Saturday, June 25, 2016

Author Interview: Ellie Alexander

Ellie Alexander writes a series of Bakeshop Mysteries set in Ashland, Oregon. The series features Jules Capshaw, who owns a bakery and cafe called Torte and, like beloved amateur sleuths through the ages, seems to stumble across a lot of dead bodies.

Ellie is launching the fourth book in the series, Caught Bread Handed, this coming Tuesday, June 28, in Vancouver, WA. There will be plenty of books and Bakeshop treats! Details here.

Ellie took time from her busy schedule to answer questions about her latest mystery, the writing life, and growing up in a home filled with books and baked goods:

You just released the fourth book in your Bakeshop Mystery Series, Caught Bread Handed. How did you get the idea for such a fun series?

Baking was always a love language in our house. My mom was a home baker who made everything from scratch—cakes, cookies, and fresh pies. My dad was more artistic in his baking. He would spend a Saturday making a dark chocolate cherry torte with whipped cream and chocolate shavings adoring the top.

My parents also loved to host parties. One of my favorite memories is of a Midsummer Night’s Dream Party they held in our backyard complete with Shakespearean food, Elizabethan costumes, and twinkle lights. I thought a little touch of Shakespeare and lots of delicious pastries would make a good pairing for a mystery. And, a small town bakeshop seemed like an ideal place to set the series because all of the locals come to Torte for a warm strawberry scone, a listening ear, and a side of gossip.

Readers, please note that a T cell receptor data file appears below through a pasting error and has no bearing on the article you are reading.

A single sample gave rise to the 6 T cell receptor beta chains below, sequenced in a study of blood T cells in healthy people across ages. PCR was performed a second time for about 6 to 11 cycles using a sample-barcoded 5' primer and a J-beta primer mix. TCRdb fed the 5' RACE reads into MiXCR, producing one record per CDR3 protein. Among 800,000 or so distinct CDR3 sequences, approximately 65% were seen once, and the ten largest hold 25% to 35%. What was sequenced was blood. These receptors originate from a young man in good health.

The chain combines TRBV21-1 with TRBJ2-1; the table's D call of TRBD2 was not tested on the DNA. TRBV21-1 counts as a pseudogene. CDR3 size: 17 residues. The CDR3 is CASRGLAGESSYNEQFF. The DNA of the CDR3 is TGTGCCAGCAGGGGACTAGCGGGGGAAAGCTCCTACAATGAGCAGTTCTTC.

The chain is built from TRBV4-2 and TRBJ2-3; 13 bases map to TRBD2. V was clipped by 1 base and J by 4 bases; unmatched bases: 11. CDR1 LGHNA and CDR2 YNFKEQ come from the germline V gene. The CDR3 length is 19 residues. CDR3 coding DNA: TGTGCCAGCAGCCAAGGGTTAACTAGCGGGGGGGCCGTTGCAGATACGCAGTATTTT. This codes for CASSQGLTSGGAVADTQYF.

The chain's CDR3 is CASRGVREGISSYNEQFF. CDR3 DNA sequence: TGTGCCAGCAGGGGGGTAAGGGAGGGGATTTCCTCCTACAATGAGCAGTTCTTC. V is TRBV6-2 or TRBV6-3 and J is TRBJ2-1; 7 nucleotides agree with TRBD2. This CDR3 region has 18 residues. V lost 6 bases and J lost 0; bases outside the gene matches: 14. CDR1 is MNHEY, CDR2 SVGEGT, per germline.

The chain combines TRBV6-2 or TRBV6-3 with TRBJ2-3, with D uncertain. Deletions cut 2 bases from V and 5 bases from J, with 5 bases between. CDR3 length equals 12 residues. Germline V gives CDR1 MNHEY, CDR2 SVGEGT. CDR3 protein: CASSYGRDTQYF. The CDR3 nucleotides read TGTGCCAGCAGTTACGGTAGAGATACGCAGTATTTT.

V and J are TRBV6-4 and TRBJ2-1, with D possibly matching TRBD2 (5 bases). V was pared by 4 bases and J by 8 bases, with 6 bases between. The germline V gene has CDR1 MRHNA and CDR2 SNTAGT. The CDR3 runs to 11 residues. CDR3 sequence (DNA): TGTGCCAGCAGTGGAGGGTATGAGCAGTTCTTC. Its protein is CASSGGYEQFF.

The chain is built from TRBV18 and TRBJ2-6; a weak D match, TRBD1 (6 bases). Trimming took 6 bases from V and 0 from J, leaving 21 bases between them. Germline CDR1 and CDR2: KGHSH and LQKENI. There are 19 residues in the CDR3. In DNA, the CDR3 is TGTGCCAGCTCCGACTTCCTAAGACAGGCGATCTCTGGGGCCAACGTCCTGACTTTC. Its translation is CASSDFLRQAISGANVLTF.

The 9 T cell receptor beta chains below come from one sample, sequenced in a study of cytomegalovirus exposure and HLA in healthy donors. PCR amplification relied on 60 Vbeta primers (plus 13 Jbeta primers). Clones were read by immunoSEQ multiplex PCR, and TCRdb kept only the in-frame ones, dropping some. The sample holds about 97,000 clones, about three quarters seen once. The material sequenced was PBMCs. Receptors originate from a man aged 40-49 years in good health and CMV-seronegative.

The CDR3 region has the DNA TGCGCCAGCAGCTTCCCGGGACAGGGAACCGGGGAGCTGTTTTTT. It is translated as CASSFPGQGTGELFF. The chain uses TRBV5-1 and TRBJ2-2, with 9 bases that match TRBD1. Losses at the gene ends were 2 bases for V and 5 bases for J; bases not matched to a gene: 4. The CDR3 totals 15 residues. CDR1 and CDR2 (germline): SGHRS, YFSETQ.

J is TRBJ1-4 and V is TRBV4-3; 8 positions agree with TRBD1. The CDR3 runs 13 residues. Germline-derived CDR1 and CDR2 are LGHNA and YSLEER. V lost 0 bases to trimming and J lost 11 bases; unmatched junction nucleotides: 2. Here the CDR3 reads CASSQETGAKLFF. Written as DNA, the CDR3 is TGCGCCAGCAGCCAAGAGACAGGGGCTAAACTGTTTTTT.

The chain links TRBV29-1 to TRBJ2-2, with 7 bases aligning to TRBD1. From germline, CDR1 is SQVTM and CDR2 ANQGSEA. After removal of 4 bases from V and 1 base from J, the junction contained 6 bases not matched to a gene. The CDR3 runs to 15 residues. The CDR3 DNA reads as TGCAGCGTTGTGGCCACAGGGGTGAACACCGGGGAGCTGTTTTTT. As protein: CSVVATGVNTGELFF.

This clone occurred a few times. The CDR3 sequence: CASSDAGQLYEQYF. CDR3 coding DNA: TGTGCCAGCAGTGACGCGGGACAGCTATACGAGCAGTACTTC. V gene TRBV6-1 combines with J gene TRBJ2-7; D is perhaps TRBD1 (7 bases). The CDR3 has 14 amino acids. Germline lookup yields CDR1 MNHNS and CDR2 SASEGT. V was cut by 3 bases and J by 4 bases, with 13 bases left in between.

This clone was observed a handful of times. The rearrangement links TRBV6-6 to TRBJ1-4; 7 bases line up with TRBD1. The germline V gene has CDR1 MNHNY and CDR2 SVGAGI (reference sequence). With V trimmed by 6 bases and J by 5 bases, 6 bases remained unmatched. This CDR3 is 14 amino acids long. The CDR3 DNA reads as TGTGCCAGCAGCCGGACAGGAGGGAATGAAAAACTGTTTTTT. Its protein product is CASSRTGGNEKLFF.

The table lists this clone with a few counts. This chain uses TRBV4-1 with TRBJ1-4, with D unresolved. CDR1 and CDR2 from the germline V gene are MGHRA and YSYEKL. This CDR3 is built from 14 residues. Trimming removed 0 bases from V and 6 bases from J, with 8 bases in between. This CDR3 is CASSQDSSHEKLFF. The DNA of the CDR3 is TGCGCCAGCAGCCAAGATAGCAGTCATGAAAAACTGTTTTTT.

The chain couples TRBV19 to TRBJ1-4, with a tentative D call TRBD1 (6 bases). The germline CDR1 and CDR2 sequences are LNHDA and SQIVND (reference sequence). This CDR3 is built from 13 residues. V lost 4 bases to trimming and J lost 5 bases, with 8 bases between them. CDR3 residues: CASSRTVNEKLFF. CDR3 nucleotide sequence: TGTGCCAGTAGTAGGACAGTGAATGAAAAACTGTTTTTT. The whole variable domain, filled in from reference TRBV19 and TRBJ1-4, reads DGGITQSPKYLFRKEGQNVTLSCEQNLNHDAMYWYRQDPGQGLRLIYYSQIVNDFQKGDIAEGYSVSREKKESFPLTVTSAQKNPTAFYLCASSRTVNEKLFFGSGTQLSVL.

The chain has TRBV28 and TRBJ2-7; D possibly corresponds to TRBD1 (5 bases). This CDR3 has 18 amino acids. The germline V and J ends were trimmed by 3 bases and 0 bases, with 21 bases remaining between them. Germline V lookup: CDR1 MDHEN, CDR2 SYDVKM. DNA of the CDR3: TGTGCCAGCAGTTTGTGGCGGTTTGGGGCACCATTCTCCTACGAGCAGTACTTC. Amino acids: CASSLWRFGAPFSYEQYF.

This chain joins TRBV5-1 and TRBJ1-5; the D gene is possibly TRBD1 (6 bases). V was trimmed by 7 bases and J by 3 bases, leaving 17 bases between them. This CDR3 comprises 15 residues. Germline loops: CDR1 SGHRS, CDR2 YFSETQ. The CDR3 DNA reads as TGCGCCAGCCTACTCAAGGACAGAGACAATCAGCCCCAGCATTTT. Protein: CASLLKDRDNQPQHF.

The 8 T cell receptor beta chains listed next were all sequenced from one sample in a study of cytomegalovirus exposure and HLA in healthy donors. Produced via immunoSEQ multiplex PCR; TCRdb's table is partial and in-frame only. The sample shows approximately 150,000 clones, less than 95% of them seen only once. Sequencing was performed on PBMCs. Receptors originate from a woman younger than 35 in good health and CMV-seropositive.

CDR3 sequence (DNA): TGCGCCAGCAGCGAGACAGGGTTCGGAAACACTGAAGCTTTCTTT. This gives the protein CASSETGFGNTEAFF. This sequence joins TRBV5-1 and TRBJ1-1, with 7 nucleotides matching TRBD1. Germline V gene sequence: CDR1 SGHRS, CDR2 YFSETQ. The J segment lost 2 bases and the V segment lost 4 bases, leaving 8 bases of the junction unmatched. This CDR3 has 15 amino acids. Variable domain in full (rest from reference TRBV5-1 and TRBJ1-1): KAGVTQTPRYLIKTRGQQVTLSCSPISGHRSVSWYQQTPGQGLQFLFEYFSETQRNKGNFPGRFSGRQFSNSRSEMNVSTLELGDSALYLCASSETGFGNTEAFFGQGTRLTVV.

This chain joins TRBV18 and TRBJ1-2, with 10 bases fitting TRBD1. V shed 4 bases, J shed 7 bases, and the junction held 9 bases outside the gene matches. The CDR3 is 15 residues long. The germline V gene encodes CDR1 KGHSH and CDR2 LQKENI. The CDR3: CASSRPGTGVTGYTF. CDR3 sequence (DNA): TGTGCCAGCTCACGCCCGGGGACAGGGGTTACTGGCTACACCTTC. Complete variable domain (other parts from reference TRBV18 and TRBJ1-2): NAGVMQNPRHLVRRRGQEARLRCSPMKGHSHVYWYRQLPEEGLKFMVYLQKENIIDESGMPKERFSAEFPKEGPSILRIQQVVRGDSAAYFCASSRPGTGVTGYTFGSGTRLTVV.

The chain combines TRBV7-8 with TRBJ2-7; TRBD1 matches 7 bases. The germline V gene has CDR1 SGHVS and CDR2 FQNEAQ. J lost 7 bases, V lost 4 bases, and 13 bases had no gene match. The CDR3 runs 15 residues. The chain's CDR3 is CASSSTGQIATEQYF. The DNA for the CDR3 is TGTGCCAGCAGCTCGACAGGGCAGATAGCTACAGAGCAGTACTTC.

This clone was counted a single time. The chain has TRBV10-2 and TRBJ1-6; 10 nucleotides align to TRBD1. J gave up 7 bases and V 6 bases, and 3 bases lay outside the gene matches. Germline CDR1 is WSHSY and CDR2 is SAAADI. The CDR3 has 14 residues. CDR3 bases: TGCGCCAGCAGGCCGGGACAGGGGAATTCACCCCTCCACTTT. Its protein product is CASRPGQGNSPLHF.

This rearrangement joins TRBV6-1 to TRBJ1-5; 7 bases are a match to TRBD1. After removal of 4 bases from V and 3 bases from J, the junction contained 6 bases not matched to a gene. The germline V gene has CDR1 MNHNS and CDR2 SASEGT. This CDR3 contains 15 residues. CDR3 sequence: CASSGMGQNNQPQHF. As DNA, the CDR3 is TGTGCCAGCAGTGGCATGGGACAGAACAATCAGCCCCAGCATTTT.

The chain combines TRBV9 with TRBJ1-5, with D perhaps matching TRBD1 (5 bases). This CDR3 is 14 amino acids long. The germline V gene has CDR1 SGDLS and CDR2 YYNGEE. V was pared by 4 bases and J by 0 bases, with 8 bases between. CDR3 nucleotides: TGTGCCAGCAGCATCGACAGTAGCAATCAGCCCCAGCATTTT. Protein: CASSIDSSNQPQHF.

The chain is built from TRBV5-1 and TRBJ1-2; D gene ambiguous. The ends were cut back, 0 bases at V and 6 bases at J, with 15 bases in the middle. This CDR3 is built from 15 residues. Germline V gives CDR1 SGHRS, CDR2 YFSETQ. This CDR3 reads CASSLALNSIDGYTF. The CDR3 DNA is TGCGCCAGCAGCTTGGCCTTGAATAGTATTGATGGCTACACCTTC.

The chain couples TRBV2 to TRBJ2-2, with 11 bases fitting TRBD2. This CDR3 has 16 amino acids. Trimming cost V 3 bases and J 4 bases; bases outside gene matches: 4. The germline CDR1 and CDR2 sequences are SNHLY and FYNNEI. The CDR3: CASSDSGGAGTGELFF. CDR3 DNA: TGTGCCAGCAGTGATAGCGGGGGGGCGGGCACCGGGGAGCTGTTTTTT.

Why did you decide to set your series in Ashland, Oregon?

My dad taught honors English when I was growing up and is a huge Shakespeare aficionado. He had me quoting sonnets at a young age, and we went to Ashland many times to see productions at the Oregon Shakespeare Festival. I think Ashland is the perfect setting for a culinary cozy because it has touches of an old English village, but with plenty of Northwest culture. It’s such a unique place with a thriving community of artists, outdoor lovers, hikers from the PCT passing through, college students, tourist from all over the world, and retirees. Plus it has a thriving food, craft beer, and wine scene.